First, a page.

Comic Mogul Billionaire Byron Allen Buys Malibu Mansion for $100 Million

The property overlooking the Pacific set the record for most expensive U.S. home ever purchased by an African-American buyer
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Billionaire mogul Byron Allen, CEO of Entertainment Studios and perhaps best known for buying The Weather Channel, purchased a Malibu mansion for $100 million, reports the Wall Street Journal.

The monster real estate deal represents the most ever paid for a home by an African-American buyer in the United States. It is also one of the highest prices paid for a residence in the U.S. this year.

Allen started as a comic who made his debut in 1979 at age 18 as the youngest comic to appear on The Tonight Show and soon gained further recognition as a host of Real People, a precursor to reality television in which he traded some of television’s worst one-liners with the likes of Skip Stephenson and Sarah Purcell. He later pivoted and made his fortune in media. Through Entertainment Studios, Allen owns local TV stations, multiple 24-hour cable channels and streaming networks, and is the producer and distributor of more than 60 syndicated TV shows.

The 11,000 square foot compound sits on 3.5 square acres, and overlooks the Pacific Ocean via a bluff. It includes a main four-bedroom house, along with two guesthouses. Amenities include a screening room and “winding path allowing the owner to drive a gold car or small vehicle down to the beach,” according to the WSJ.

Allen already has impressive homes in Aspen, New York, Maui and Beverly Hills. In March, Allen paid $32 million for two side-by-side homes in Beverly Hills, according to The Dirt. He purchased both properties from another billionaire, tech mogul and former eBay president Jeff Skoll. Those buys followed Allen’s purchase of another Beverly Hills manse in 2012 for an easy $17 million.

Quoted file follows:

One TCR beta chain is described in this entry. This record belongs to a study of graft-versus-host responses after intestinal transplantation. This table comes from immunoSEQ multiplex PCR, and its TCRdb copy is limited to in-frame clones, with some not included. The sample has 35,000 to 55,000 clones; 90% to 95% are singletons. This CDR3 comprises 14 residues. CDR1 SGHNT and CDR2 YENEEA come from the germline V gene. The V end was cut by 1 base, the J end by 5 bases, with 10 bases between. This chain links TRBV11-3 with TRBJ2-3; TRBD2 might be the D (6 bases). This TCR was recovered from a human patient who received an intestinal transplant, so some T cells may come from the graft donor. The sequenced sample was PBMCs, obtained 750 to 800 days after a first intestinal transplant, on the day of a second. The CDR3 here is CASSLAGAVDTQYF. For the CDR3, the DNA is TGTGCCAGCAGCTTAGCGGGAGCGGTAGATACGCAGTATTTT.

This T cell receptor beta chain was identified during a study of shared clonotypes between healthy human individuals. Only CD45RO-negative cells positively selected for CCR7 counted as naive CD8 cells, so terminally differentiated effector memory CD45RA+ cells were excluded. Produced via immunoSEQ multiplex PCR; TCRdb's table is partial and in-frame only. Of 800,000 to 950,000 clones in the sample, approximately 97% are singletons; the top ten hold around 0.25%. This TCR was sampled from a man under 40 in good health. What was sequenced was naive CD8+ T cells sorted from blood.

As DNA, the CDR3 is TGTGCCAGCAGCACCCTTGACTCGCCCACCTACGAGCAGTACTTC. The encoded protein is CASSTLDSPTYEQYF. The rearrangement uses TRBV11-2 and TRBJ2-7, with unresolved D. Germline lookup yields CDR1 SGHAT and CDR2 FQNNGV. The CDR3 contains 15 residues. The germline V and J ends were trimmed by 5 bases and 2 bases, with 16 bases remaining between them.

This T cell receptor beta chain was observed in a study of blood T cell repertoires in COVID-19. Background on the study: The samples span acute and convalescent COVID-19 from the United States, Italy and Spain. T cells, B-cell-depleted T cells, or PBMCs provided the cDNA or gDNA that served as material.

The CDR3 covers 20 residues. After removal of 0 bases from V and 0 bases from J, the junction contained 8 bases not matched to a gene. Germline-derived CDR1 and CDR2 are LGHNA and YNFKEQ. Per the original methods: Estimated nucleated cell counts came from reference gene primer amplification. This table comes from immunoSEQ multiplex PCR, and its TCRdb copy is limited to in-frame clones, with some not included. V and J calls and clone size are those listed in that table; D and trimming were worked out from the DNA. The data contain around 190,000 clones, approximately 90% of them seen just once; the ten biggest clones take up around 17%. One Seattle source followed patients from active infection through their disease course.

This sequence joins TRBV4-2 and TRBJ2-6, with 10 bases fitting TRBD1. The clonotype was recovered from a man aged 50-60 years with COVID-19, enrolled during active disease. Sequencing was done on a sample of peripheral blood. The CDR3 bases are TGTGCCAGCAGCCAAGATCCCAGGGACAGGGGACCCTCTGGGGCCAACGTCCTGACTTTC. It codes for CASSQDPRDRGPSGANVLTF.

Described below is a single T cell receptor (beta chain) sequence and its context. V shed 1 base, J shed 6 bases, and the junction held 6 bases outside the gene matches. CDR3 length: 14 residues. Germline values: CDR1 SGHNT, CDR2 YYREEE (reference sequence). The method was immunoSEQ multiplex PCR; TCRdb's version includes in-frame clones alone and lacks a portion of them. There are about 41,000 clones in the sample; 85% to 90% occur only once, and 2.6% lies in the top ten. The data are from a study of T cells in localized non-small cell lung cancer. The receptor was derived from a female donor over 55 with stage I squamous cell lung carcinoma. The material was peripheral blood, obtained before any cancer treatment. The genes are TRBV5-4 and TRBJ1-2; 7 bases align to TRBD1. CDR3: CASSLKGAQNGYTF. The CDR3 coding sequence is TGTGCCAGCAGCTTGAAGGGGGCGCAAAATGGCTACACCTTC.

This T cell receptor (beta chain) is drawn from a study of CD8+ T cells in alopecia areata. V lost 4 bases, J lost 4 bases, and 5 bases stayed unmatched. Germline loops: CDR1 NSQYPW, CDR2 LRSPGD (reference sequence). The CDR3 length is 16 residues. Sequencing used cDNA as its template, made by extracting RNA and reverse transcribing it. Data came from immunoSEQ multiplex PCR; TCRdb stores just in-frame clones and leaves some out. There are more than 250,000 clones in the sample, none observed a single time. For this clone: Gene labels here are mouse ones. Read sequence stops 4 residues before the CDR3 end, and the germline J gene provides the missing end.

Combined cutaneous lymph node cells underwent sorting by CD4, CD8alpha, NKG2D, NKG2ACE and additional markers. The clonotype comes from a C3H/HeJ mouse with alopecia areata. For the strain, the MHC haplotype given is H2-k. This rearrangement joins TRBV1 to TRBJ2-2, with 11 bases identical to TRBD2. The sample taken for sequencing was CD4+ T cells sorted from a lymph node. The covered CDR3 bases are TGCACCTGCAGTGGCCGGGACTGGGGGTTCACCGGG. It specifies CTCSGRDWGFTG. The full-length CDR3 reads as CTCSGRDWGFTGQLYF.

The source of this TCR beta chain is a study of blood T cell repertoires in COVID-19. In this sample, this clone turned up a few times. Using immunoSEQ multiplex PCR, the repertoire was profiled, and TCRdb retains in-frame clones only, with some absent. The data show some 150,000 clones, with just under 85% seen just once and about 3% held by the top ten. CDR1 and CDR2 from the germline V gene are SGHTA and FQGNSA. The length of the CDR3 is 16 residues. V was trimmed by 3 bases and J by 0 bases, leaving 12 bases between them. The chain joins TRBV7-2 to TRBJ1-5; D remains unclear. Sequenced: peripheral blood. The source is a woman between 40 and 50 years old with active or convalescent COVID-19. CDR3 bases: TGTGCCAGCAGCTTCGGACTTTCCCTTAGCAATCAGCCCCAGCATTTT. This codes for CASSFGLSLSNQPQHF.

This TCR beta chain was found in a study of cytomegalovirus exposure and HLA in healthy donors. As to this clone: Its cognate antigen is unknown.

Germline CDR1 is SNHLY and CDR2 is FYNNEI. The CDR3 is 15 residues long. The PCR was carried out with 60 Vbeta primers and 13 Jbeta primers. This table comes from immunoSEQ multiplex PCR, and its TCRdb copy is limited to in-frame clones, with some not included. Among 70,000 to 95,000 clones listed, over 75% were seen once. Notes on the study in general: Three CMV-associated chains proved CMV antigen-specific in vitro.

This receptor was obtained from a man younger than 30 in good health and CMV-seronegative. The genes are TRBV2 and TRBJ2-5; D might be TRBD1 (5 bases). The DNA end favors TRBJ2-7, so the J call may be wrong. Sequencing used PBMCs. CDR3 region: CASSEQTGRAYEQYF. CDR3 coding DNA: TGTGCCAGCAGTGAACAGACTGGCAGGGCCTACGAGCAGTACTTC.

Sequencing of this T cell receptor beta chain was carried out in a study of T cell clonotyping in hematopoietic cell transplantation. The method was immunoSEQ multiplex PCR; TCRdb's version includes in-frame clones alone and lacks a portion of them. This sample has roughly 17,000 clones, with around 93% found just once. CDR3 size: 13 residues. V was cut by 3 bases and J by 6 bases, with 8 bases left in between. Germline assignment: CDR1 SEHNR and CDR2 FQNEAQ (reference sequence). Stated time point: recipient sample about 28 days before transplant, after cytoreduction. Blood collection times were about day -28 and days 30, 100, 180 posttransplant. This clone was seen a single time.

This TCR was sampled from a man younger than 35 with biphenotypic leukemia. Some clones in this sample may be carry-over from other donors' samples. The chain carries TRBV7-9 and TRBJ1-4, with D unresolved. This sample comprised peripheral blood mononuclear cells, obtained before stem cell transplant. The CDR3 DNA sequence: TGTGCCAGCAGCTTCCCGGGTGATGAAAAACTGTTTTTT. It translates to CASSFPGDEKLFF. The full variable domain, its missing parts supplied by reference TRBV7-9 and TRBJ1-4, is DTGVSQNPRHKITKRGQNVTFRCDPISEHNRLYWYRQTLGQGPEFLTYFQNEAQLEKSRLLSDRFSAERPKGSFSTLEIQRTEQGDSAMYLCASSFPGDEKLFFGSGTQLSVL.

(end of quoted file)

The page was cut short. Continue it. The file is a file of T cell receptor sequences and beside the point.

The residence previously belonged to self-storage heiress Tammy Hughes Gustavson and, before her, Gustavson’s dad, B. Wayne Hughes, who co-founded self-storage conglomerate Public Storage in 1972, according to WSJ.

In recent years, Allen has filed several multibillion-dollar racial discrimination lawsuits. In 2015, he filed a case against Comcast for not carrying stations and networks he owned. The case made it to the U.S. Supreme Court and was settled.

In May 2021, he filed a $10 billion lawsuit against McDonald’s for racial stereotyping when the burger mavens refused to buy what Allen felt was a fair amount of advertising from black-owned media, alleging that McD’s has a “tiered advertising structure that differentiates on the basis of race,” according to the Allen Media Group.

“I’m not a litigious person,” he told Los Angeles in August. “If I’m filing a lawsuit, it’s because I know we’re right.”

The mega mansion purchase is a high-profile move for Byron, who is usually a rather low-profile billionaire when he’s not suing.

“I’m a 61-year-old overnight sensation,” he told Los Angeles. “People just didn’t notice.”


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